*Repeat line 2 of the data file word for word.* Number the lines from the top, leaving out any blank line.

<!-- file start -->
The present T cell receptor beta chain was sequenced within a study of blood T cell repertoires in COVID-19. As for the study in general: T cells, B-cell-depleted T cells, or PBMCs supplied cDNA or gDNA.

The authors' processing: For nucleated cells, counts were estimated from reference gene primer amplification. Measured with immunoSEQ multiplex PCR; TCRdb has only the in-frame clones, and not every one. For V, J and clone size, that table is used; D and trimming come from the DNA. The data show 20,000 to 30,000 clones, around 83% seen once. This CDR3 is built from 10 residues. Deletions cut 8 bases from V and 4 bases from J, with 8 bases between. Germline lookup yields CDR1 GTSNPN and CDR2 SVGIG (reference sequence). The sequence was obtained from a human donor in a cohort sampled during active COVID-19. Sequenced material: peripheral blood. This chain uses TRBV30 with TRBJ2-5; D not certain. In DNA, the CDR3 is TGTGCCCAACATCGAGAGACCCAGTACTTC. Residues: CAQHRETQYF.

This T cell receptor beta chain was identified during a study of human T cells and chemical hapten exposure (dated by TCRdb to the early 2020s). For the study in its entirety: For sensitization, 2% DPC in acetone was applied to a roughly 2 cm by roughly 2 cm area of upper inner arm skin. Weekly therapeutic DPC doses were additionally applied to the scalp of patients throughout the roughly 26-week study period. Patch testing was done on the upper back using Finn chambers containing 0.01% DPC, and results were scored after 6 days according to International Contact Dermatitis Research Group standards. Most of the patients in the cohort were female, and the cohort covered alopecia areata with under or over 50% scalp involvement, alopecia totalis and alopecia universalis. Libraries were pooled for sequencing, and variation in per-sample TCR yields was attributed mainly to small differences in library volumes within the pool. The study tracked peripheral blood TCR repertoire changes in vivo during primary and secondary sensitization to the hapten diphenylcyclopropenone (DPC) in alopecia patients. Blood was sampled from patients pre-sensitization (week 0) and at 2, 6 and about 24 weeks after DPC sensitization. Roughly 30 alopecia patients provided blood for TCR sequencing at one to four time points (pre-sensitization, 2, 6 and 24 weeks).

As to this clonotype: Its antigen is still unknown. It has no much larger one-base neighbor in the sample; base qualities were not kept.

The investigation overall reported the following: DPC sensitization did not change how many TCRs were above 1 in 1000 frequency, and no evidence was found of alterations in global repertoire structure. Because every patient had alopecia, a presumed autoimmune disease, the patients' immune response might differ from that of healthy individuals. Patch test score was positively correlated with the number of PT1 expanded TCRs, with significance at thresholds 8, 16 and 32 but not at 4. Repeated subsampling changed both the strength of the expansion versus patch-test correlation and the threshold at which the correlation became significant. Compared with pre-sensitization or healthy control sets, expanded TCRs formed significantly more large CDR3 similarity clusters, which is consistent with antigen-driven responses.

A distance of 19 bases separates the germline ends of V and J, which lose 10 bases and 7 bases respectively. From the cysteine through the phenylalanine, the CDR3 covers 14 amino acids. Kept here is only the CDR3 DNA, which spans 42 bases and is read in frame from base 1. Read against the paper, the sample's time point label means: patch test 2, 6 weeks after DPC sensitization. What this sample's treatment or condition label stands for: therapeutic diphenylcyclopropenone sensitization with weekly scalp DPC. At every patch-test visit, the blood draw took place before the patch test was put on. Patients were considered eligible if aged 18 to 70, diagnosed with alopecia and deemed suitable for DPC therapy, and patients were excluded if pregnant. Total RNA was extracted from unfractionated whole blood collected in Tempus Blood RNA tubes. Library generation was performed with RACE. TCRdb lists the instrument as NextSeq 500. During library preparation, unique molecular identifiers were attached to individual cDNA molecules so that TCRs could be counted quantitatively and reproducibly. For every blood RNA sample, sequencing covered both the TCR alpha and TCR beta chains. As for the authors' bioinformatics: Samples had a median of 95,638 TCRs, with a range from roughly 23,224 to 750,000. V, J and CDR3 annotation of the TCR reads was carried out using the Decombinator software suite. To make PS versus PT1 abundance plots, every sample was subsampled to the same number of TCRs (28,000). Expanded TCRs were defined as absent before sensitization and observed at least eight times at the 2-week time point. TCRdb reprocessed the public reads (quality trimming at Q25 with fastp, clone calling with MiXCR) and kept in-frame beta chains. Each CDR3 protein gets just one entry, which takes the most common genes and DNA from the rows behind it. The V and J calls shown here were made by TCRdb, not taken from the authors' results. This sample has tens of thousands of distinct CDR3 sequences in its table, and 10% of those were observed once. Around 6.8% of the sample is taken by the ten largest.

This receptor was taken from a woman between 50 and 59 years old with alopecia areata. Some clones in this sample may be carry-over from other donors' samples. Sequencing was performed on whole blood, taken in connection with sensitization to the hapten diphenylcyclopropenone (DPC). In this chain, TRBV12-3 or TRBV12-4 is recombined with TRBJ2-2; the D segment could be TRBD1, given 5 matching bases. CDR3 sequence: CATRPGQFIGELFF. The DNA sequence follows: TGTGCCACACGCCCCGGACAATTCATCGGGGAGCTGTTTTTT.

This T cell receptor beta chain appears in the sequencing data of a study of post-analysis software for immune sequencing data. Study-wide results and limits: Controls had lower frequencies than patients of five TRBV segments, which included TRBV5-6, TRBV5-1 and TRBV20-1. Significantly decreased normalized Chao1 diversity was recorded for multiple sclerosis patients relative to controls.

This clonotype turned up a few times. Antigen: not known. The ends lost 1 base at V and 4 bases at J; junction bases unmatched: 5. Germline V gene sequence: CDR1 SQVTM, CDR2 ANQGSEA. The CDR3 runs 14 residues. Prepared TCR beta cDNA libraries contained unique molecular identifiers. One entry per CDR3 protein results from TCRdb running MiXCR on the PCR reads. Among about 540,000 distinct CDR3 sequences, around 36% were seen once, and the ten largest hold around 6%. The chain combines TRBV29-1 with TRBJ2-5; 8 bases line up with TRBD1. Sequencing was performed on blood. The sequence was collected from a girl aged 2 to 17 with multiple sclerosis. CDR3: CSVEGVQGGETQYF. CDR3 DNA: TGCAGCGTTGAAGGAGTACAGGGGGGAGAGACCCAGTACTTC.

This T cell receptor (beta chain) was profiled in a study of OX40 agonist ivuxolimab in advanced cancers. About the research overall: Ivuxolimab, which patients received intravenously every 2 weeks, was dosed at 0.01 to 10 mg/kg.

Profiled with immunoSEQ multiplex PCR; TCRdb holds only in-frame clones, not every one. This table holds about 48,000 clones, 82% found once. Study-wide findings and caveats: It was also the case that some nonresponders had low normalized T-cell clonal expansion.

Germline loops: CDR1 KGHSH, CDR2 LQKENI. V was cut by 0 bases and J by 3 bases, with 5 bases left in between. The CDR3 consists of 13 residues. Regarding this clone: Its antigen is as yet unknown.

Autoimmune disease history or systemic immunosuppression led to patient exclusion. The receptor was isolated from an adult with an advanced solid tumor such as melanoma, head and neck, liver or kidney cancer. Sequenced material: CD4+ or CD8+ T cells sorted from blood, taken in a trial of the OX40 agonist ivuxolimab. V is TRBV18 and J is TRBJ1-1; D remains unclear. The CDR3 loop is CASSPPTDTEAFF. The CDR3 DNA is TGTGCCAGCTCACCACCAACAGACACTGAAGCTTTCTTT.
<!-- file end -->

The authors' processing: For nucleated cells, counts were estimated from reference gene primer amplification. Measured with immunoSEQ multiplex PCR; TCRdb has only the in-frame clones, and not every one. For V, J and clone size, that table is used; D and trimming come from the DNA. The data show 20,000 to 30,000 clones, around 83% seen once. This CDR3 is built from 10 residues. Deletions cut 8 bases from V and 4 bases from J, with 8 bases between. Germline lookup yields CDR1 GTSNPN and CDR2 SVGIG (reference sequence). The sequence was obtained from a human donor in a cohort sampled during active COVID-19. Sequenced material: peripheral blood. This chain uses TRBV30 with TRBJ2-5; D not certain. In DNA, the CDR3 is TGTGCCCAACATCGAGAGACCCAGTACTTC. Residues: CAQHRETQYF.